• The Federal government is reducing the amount of money it puts into Iowa's Medicaid program next year, so lawmakers must find at least $90 million to fill this gap.  Medicaid is paid for with a combination of state and federal funds.  By law, the federal government must pay for at least 50% of the program, with the state making up the remaining 50%.  However, states that have more poor people get a better match rate.  Iowa is one of those states, but that match is set to go down next year and is going to cost the state around $90 million.  The Federal government had been paying for 63% of Iowa's Medicaid program; that match is going to go down to 55% next year.  So Iowa will have to come up with an additional $90 million just to make up for the loss of federal funds (and maintain the same level of services).  That spells trouble for anyone wanting to increase funding for Medicaid, improve provider rates, or eliminate waiver waiting lists.  Lawmakers will need to decide how to address this - just add the money to the budget, make policy changes to help save money, or some combination of the two.

  • The Iowa Department of Human Services (DHS) confirmed last week that it did not include funding for the ongoing redesign of the MH/DS system in their budget request to the Governor.  The $29.8 million appropriated to regions for 'per capita equalization" were not included in the DHS budget request.  Regions must be fully operational on July 1, 2014 - but without these equalization funds, it is uncertain what services, if any, they will be able to operate without these funds.  In addition, regions will be required to repay 80% of any savings resulting from people getting health insurance coverage under the Iowa Health and Wellness Plan.  That repayment (called a "clawback") was a part of the state's health care reform legislation - if people get health insurance coverage for services previously paid for by the county/region, then the county/region would repay 80% of that savings.

Budget decisions on both of these issues will ultimately be decided by thirteen key individuals:

  • The Chairs and Vice Chairs of the Health and Human Services Appropriations Subcommittee: Senators Jack Hatch and Amanda Ragan, and Representatives Dave Heaton and Mark Costello.

  • The House and Senate Appropriations Chairs and Vice Chairs: Senators Bob Dvorsky and Jeff Danielson, and Representatives Chuck Soderberg and Mark Lofgren.

  • House & Senate Majority Leaders: Senators Pam Jochum and Mike Gronstal, and Representatives Kraig Paulsen and Linda Upmeyer.

  • The Governor: Governor Terry Branstad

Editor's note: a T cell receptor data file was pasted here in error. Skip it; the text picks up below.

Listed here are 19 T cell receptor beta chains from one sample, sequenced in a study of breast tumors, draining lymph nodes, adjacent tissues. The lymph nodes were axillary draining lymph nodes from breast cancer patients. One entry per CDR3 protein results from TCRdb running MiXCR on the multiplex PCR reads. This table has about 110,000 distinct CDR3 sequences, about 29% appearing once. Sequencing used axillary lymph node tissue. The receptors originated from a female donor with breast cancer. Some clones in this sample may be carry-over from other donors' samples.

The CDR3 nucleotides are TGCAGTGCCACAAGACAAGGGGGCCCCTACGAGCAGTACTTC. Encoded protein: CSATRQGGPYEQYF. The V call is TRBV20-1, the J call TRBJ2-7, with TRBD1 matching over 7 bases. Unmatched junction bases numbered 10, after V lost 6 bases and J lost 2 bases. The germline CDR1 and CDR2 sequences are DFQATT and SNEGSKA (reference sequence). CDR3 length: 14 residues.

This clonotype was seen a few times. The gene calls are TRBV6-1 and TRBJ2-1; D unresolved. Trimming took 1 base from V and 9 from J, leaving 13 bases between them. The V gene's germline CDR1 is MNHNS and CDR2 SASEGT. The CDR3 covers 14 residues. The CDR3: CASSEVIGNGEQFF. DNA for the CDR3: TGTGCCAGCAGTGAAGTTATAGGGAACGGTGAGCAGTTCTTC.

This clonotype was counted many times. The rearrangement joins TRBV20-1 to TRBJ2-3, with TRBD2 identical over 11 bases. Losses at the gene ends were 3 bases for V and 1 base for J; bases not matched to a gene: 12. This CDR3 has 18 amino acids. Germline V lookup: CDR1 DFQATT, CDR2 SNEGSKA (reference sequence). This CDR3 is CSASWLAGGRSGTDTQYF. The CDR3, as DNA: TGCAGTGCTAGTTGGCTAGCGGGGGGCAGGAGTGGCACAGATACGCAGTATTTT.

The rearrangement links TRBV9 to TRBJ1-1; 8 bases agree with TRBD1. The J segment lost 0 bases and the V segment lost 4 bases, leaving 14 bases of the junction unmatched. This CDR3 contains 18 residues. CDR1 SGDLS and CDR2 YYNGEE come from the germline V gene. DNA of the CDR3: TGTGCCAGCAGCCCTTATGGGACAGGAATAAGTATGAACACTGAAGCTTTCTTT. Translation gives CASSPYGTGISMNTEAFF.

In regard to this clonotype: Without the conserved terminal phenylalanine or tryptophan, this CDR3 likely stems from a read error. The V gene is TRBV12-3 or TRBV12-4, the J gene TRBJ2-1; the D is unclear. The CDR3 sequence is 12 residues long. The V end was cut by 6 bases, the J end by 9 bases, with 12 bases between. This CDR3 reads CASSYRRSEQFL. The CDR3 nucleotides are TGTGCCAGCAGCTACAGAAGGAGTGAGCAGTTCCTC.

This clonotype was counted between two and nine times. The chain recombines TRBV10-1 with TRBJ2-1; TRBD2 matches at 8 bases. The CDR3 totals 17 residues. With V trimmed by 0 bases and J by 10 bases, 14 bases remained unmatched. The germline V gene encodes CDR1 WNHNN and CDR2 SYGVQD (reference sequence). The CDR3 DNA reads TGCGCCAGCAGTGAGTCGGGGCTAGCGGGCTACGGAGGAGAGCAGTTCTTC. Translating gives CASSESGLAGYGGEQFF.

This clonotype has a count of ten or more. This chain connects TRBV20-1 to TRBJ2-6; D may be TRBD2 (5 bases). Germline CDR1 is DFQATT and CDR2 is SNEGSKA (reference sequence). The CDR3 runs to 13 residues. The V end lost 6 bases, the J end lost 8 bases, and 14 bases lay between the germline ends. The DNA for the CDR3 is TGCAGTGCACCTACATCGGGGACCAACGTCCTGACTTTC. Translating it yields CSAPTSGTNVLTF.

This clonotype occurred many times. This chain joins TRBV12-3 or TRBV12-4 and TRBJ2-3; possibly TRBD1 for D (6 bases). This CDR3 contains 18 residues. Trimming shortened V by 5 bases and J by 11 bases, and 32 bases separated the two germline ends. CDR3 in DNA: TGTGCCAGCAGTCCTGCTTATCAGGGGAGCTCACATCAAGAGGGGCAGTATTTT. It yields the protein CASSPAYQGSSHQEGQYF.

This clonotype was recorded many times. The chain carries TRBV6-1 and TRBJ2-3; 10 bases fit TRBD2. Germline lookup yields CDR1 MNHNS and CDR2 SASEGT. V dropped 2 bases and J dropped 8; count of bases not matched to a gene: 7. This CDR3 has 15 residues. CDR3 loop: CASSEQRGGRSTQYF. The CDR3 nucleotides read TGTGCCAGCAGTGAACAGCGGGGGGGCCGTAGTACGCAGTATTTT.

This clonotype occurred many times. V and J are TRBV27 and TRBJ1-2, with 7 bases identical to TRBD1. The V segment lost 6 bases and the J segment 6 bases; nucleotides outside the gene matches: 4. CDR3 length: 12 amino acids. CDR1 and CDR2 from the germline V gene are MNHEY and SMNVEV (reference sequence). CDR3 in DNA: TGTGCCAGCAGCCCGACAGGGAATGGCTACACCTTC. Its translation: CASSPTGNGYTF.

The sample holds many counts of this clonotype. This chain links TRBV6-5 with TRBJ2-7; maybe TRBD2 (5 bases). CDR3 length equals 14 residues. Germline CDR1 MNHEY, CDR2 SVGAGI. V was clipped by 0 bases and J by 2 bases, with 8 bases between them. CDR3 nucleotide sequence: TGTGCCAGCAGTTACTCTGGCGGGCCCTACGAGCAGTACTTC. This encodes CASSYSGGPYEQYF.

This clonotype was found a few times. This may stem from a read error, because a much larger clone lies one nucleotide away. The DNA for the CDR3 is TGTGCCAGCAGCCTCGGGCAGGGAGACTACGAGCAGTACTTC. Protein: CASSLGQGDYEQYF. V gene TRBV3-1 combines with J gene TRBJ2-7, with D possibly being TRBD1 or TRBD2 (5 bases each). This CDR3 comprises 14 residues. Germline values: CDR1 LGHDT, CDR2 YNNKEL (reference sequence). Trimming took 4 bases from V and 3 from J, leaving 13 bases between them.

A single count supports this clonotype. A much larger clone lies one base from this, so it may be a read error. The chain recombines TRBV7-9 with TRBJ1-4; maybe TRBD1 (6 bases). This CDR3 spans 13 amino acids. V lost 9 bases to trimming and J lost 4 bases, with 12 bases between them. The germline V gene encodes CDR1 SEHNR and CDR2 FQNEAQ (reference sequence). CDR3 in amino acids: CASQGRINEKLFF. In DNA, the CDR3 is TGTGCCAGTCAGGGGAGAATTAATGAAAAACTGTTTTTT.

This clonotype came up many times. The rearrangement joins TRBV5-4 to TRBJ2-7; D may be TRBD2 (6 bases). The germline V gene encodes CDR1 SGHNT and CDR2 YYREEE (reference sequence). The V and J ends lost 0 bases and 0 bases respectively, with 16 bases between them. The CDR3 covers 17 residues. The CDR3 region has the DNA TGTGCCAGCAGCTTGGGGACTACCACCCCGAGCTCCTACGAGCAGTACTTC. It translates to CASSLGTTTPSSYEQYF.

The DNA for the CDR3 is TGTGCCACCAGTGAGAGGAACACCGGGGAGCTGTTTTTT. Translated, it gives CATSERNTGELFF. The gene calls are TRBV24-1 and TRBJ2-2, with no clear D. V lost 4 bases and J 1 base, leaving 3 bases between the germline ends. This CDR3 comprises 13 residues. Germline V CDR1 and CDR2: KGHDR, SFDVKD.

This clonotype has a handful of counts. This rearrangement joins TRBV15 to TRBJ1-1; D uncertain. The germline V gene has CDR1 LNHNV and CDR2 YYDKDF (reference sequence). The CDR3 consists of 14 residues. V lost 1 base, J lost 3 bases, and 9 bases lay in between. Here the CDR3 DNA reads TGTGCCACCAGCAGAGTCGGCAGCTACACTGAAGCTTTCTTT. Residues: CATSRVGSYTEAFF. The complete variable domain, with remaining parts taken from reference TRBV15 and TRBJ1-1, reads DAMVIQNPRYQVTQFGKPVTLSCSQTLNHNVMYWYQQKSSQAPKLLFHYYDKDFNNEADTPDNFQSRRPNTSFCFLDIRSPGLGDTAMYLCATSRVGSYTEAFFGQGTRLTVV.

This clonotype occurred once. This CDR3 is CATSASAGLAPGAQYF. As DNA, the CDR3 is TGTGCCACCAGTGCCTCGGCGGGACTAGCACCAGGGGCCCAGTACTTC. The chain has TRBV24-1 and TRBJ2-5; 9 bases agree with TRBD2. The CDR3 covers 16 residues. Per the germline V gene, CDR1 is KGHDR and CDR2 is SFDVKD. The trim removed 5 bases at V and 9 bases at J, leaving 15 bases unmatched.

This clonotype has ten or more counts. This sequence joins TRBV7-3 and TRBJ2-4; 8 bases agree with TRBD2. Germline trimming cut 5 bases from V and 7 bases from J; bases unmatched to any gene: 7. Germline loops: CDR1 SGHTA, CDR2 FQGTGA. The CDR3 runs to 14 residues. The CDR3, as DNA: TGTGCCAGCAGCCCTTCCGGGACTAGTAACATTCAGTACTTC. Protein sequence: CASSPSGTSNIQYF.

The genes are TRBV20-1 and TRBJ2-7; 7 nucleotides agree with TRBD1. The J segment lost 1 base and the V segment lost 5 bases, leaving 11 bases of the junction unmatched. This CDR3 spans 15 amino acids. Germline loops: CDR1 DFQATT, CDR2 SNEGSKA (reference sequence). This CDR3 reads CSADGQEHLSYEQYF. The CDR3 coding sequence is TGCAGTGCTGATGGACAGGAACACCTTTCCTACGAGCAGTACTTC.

If your legislator isn't listed above, don't worry.  Tell your legislator to talk to these people and advocate on your behalf. Network with others, and use social media to find people in other legislative districts to advocate on your issue.   Every legislator will have to vote on the budget - and starting with yours is an important first step.

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Health Care Reform Update

The two biggest national news stories this month were the federal government shutdown and the problems with the online health insurance marketplace that was a key part of the Affordable Care Act.  These online "marketplaces" were created to help Americans shop for and compare health insurance plans, including Iowa's Health and Wellness Plan.  States had the option to create their own marketplaces, or piggy-back on the federal marketplace (which Iowa chose to do). It is that federal marketplace that is experiencing technical problems - states that chose to develop their own marketplaces are not experiencing these technical problems.

So what does this mean for Iowans?   All Americans are required to have health insurance by March 31, 2014, or pay a penalty.   Iowans have until March 31, 2014 to sign up for publicly funded health insurance coverage if they earn up to 138% of the federal poverty level.  Individuals and families earning up to 400% of the federal poverty level are eligible for government-subsidized private health insurance plans, but they must purchase these plans from the marketplace by March 31, 2014 in order to receive the subsidies.  People who purchase plans outside the marketplace, or outside the open enrollment period (October 1, 2013-March 31, 2014) will not be eligible for government subsidies.   After this first year, there will be a shorter (three-month) annual enrollment period.